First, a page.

Gary Elsby said...

Come on Phil, you made a bad job of piss taking the Royals and and equally, if worse, job of promoting Republicanism ("As a Republican..").

Face up to facts Phil, most of your causes are lost and it's sad to observe.
Royals, as you imply, are on the move. Canada hints at dropping alliegeance to the Monarch-send in Kate.
Austrailia will bail out, exclaims the temporary Prime Minister (Welsh)-send in Kate.

What a jolly wheeze.

It's noted that my views are somewhat 'wrong'.
Shut any care homes lately?
Just for the record, during a five minute conversation with a 'prominent' Labour member recently, I gave a plan B to shutting a care home.
Keep it open and fully fubd it as a vital public service.


Phil said...

I've been making a mistake all these years. I've been for mistaken for thinking an argument is trying to free itself from Gary's burblings. There isn't. He doesn't know what he's arguing half the time.

Alex Dawson said...

Gary, why do your points on a blogpost about a national political always come back to your quite disturbing obsession with Stoke-City-Council politics?

Are you still upset at your failure to become a councillor?

Gary Elsby said...

Look what you have done to my City!
Look what you are doing to my City!

You said it was all my fault!

...i'm supposed to look up to other comments about other subjects as though you must be right at least some of the time?

You've not only ruined my City, you continue to kick old people around AND you've destroyed the Stoke Labour Party!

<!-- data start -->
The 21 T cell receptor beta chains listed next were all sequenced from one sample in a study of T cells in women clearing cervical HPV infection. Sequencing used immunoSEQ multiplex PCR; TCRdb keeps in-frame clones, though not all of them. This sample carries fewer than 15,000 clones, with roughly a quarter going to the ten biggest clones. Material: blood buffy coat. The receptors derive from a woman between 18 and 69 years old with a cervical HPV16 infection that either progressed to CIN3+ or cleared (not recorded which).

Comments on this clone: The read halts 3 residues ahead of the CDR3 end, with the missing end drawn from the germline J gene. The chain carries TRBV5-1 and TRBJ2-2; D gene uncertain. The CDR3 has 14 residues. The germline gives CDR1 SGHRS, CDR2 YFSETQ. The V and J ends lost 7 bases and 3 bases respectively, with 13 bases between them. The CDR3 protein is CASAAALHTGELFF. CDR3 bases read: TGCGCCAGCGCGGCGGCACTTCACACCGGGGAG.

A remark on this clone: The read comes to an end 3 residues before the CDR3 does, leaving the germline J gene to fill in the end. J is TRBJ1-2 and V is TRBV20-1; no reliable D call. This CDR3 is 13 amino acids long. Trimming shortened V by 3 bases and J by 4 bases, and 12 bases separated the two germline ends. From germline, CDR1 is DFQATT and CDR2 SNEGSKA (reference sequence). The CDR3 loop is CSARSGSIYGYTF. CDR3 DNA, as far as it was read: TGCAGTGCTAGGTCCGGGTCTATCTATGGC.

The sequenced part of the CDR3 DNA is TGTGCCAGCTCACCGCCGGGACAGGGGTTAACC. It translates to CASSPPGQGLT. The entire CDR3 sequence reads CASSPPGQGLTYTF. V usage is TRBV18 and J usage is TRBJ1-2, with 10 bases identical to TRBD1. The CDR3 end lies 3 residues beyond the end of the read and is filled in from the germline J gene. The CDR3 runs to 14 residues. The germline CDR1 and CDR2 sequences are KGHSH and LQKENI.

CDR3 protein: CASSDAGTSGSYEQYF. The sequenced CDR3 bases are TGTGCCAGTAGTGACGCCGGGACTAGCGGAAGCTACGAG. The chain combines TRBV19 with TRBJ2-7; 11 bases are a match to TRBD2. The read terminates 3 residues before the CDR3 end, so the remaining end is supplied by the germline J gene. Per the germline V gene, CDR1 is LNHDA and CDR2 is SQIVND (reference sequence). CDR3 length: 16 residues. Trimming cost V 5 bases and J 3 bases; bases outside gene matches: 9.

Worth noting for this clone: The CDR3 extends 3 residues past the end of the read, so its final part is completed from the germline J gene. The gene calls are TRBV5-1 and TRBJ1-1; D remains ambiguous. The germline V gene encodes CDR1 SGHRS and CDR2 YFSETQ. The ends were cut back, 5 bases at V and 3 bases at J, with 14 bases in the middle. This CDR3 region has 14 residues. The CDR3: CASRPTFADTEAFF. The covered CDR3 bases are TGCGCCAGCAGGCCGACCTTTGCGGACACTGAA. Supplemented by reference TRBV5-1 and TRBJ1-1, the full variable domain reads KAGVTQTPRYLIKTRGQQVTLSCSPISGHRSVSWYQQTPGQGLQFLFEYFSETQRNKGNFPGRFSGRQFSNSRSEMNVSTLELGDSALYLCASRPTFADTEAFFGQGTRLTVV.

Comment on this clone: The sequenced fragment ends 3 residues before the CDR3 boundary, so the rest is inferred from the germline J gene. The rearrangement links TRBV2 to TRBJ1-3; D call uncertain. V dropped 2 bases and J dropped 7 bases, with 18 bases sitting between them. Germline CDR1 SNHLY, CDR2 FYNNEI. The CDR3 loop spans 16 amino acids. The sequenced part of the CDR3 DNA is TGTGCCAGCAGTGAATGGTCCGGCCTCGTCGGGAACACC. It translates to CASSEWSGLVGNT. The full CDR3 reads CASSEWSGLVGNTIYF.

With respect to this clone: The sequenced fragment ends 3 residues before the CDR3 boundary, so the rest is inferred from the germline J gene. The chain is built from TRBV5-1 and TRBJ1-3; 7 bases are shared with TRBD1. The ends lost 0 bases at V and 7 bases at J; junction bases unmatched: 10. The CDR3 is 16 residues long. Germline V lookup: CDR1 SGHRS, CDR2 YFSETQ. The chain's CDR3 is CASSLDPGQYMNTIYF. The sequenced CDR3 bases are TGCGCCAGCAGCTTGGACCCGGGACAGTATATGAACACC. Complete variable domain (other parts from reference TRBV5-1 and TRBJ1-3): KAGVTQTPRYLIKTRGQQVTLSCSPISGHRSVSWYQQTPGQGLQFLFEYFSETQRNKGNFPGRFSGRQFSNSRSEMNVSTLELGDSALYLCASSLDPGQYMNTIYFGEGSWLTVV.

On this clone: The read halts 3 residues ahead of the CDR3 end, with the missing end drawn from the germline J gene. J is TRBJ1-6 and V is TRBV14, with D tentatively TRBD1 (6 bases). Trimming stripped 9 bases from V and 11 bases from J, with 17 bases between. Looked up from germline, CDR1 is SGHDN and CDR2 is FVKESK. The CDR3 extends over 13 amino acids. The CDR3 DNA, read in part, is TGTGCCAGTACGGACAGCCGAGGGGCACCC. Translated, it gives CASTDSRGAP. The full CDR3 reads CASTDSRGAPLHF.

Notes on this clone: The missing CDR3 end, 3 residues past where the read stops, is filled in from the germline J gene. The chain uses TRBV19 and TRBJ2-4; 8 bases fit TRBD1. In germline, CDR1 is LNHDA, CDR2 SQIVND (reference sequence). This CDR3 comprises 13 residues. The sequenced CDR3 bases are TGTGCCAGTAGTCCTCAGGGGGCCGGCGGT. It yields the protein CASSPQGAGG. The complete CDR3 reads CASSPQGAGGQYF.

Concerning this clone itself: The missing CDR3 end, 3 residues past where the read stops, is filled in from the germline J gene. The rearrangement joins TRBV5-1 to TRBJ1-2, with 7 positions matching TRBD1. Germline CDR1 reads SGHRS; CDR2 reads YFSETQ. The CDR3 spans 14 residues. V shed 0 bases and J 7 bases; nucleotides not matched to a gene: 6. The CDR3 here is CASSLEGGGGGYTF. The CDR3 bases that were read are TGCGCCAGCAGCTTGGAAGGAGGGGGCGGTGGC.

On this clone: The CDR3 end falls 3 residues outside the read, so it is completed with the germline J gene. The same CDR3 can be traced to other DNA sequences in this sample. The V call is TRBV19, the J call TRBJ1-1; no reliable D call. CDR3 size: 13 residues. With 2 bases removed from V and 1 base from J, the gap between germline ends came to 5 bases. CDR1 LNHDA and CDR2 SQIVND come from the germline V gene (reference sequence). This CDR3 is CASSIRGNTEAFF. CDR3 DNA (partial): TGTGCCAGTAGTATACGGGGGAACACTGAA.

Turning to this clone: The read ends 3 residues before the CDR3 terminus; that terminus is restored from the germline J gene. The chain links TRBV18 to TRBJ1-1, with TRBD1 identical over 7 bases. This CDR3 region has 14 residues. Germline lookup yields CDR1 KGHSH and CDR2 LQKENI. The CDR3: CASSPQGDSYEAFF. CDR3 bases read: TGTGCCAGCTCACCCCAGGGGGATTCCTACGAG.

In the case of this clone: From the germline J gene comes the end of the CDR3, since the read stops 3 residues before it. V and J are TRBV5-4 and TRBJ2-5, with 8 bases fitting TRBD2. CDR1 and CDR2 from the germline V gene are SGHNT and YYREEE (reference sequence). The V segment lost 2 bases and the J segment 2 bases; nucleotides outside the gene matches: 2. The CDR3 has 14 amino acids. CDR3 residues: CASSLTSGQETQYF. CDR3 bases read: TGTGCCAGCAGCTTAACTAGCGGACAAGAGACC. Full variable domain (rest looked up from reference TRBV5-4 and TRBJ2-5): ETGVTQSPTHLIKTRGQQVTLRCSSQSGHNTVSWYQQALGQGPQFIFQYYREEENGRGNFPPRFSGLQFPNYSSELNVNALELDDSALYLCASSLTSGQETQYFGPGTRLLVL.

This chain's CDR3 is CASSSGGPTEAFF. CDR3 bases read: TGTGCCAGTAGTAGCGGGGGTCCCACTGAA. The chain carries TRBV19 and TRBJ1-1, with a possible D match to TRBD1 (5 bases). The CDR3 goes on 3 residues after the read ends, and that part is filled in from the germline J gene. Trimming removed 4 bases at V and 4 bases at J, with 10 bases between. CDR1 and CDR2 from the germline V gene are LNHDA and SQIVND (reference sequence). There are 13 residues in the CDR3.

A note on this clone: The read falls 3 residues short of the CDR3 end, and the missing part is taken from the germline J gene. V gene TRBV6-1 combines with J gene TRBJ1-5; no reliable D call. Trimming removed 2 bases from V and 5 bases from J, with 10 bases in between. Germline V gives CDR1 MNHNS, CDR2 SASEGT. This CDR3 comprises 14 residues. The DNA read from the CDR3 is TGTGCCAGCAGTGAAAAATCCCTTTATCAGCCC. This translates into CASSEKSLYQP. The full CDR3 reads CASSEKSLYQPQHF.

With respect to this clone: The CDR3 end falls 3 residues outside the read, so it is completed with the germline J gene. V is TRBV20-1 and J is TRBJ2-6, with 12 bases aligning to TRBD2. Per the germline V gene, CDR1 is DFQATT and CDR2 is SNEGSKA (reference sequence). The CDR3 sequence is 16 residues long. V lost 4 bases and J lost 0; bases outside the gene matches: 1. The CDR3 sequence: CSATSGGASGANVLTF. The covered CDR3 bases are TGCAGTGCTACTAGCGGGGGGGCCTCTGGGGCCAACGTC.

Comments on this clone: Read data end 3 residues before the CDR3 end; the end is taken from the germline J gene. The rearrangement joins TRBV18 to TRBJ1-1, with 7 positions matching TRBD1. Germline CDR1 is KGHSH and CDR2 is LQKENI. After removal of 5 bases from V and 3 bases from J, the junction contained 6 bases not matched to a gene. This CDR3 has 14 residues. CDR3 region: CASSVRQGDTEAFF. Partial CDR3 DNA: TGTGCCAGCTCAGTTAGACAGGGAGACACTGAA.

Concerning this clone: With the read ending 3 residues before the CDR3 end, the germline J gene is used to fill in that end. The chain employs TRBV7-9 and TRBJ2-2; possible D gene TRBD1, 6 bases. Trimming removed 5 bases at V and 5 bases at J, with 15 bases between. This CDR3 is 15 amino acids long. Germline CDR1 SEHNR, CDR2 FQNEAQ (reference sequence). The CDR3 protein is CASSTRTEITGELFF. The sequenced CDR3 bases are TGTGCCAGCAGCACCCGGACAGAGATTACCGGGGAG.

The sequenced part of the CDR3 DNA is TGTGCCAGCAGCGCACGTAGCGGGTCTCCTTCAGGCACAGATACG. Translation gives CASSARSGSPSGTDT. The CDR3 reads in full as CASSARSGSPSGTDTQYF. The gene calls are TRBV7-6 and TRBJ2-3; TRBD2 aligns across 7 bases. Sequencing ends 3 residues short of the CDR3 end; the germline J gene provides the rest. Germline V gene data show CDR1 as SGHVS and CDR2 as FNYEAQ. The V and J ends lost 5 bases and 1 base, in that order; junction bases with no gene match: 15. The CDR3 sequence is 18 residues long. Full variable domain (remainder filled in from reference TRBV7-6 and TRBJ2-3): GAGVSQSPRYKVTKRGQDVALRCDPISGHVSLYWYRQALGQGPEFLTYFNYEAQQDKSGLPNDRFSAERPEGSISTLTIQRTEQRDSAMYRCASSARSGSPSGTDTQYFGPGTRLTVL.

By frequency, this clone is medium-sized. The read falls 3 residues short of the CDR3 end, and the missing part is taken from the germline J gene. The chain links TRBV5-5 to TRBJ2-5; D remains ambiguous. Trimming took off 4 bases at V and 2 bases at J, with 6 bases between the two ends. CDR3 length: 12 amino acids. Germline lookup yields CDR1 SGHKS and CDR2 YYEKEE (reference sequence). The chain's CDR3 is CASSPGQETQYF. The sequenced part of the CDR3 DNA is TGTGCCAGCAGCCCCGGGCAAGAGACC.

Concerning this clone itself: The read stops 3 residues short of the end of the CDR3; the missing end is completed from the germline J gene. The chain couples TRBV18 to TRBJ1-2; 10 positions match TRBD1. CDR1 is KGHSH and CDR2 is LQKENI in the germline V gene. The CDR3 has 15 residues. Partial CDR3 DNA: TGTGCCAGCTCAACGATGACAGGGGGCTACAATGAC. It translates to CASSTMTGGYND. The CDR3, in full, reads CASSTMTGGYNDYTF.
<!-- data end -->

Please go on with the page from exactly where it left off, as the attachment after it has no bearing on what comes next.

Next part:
If you complained publicly, respect may be offered to you.

You remain silent because you are as one.

That is disturbing.
The hard left in collusion with the hard right.

The subject matter on offer regarding the Royals is wide of the mark and is not to be taken seriously.

Phil said...

Gary, do tell us, what has Labour "done" to this city?

Gary Elsby said...

Phil, please forgive me if I've disturbed you from super mario supremacy.

Labour has chosen to be silent.
Oh, I forgot, Kate is worthy of noise.

Phil said...

Has it ever occurred to you Gary that people loyal to the idea of the Labour Party and the labour movement might raise their concerns in internal forums or by other means? I know the idea of discipline is an alien one to you, but you never really 'got' the labour movement, did you?

Gary Elsby said...

So where is the internal vote of no confidence in this Labour Group?

When is the Labour membership to hold its extra ordinary general meeting (across the whole City) to have another say and vote?

It is just plain ridiculous for you to suggest that the view of the membership is a secret, so secret, that it has to remain secret.
Just plain ridiculous.
Labour Group members are the political arm of the Party in Stoke.
They are not THE party.

Sorry to disturb you from super Mario.

BTW, please be ready to accept the biggest petition this City has ever seen.
It will have a clear message from us to you.
Remember also that I was around when Boffy and co used to kick off big style.
Bit different from you weasels toadying up to the Mayors.

Phil said...

Has it occurred to you Gary that the membership, in general, accept the programme of the council for want of an alternative? I suppose it hasn't.